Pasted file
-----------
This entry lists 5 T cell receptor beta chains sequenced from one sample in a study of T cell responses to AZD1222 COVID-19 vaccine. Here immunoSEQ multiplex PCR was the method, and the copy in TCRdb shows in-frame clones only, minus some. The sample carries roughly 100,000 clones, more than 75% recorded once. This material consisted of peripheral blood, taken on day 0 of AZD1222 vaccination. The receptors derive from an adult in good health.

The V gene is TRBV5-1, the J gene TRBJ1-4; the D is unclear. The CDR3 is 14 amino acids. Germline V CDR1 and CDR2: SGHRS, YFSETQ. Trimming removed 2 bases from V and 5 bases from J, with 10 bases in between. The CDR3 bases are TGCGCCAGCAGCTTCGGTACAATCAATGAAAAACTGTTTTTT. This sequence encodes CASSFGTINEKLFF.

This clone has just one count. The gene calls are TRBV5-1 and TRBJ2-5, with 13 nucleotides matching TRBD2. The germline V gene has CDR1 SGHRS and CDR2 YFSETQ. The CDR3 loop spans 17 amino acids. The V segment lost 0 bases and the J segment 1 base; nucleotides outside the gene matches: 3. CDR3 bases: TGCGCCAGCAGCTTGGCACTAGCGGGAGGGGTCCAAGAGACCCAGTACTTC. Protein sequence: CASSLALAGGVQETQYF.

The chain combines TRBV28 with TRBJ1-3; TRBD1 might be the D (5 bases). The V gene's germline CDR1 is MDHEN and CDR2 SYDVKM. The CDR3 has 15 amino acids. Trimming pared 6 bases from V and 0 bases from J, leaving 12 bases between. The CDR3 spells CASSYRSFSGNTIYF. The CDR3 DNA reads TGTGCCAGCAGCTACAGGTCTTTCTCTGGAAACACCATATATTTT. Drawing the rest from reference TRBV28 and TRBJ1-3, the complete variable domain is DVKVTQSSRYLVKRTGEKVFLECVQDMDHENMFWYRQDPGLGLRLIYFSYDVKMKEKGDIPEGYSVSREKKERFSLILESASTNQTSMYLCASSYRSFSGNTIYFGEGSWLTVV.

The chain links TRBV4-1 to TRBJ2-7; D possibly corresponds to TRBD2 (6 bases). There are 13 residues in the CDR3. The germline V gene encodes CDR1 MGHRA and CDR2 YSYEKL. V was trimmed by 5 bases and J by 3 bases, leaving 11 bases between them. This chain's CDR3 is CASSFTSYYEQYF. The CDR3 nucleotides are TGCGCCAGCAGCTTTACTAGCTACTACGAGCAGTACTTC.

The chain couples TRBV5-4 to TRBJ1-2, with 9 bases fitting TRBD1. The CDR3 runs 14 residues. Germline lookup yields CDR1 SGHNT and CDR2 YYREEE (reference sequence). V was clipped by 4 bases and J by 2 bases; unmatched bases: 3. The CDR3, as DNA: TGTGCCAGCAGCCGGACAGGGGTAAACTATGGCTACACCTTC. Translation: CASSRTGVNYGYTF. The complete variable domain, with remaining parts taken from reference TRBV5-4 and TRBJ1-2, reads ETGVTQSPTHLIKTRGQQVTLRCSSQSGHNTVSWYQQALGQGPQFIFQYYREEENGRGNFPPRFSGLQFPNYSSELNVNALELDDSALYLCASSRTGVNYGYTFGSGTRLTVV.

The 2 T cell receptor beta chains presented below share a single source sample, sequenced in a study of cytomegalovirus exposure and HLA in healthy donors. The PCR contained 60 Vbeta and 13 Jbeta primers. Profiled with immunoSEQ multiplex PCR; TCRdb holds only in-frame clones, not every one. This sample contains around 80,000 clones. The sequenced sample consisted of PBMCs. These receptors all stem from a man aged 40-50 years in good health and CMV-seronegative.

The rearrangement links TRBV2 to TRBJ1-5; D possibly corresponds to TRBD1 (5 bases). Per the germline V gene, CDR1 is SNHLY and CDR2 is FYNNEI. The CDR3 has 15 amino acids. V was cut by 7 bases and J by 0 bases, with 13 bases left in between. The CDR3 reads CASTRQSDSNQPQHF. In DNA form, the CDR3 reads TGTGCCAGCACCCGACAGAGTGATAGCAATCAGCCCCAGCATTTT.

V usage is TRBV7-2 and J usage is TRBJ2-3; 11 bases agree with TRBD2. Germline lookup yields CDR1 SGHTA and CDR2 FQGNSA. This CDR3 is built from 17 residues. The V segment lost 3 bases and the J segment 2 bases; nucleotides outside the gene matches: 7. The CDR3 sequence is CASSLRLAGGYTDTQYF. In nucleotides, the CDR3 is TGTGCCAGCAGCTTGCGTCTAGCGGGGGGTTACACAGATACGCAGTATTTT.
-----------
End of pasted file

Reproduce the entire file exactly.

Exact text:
This entry lists 5 T cell receptor beta chains sequenced from one sample in a study of T cell responses to AZD1222 COVID-19 vaccine. Here immunoSEQ multiplex PCR was the method, and the copy in TCRdb shows in-frame clones only, minus some. The sample carries roughly 100,000 clones, more than 75% recorded once. This material consisted of peripheral blood, taken on day 0 of AZD1222 vaccination. The receptors derive from an adult in good health.

The V gene is TRBV5-1, the J gene TRBJ1-4; the D is unclear. The CDR3 is 14 amino acids. Germline V CDR1 and CDR2: SGHRS, YFSETQ. Trimming removed 2 bases from V and 5 bases from J, with 10 bases in between. The CDR3 bases are TGCGCCAGCAGCTTCGGTACAATCAATGAAAAACTGTTTTTT. This sequence encodes CASSFGTINEKLFF.

This clone has just one count. The gene calls are TRBV5-1 and TRBJ2-5, with 13 nucleotides matching TRBD2. The germline V gene has CDR1 SGHRS and CDR2 YFSETQ. The CDR3 loop spans 17 amino acids. The V segment lost 0 bases and the J segment 1 base; nucleotides outside the gene matches: 3. CDR3 bases: TGCGCCAGCAGCTTGGCACTAGCGGGAGGGGTCCAAGAGACCCAGTACTTC. Protein sequence: CASSLALAGGVQETQYF.

The chain combines TRBV28 with TRBJ1-3; TRBD1 might be the D (5 bases). The V gene's germline CDR1 is MDHEN and CDR2 SYDVKM. The CDR3 has 15 amino acids. Trimming pared 6 bases from V and 0 bases from J, leaving 12 bases between. The CDR3 spells CASSYRSFSGNTIYF. The CDR3 DNA reads TGTGCCAGCAGCTACAGGTCTTTCTCTGGAAACACCATATATTTT. Drawing the rest from reference TRBV28 and TRBJ1-3, the complete variable domain is DVKVTQSSRYLVKRTGEKVFLECVQDMDHENMFWYRQDPGLGLRLIYFSYDVKMKEKGDIPEGYSVSREKKERFSLILESASTNQTSMYLCASSYRSFSGNTIYFGEGSWLTVV.

The chain links TRBV4-1 to TRBJ2-7; D possibly corresponds to TRBD2 (6 bases). There are 13 residues in the CDR3. The germline V gene encodes CDR1 MGHRA and CDR2 YSYEKL. V was trimmed by 5 bases and J by 3 bases, leaving 11 bases between them. This chain's CDR3 is CASSFTSYYEQYF. The CDR3 nucleotides are TGCGCCAGCAGCTTTACTAGCTACTACGAGCAGTACTTC.

The chain couples TRBV5-4 to TRBJ1-2, with 9 bases fitting TRBD1. The CDR3 runs 14 residues. Germline lookup yields CDR1 SGHNT and CDR2 YYREEE (reference sequence). V was clipped by 4 bases and J by 2 bases; unmatched bases: 3. The CDR3, as DNA: TGTGCCAGCAGCCGGACAGGGGTAAACTATGGCTACACCTTC. Translation: CASSRTGVNYGYTF. The complete variable domain, with remaining parts taken from reference TRBV5-4 and TRBJ1-2, reads ETGVTQSPTHLIKTRGQQVTLRCSSQSGHNTVSWYQQALGQGPQFIFQYYREEENGRGNFPPRFSGLQFPNYSSELNVNALELDDSALYLCASSRTGVNYGYTFGSGTRLTVV.

The 2 T cell receptor beta chains presented below share a single source sample, sequenced in a study of cytomegalovirus exposure and HLA in healthy donors. The PCR contained 60 Vbeta and 13 Jbeta primers. Profiled with immunoSEQ multiplex PCR; TCRdb holds only in-frame clones, not every one. This sample contains around 80,000 clones. The sequenced sample consisted of PBMCs. These receptors all stem from a man aged 40-50 years in good health and CMV-seronegative.

The rearrangement links TRBV2 to TRBJ1-5; D possibly corresponds to TRBD1 (5 bases). Per the germline V gene, CDR1 is SNHLY and CDR2 is FYNNEI. The CDR3 has 15 amino acids. V was cut by 7 bases and J by 0 bases, with 13 bases left in between. The CDR3 reads CASTRQSDSNQPQHF. In DNA form, the CDR3 reads TGTGCCAGCACCCGACAGAGTGATAGCAATCAGCCCCAGCATTTT.

V usage is TRBV7-2 and J usage is TRBJ2-3; 11 bases agree with TRBD2. Germline lookup yields CDR1 SGHTA and CDR2 FQGNSA. This CDR3 is built from 17 residues. The V segment lost 3 bases and the J segment 2 bases; nucleotides outside the gene matches: 7. The CDR3 sequence is CASSLRLAGGYTDTQYF. In nucleotides, the CDR3 is TGTGCCAGCAGCTTGCGTCTAGCGGGGGGTTACACAGATACGCAGTATTTT.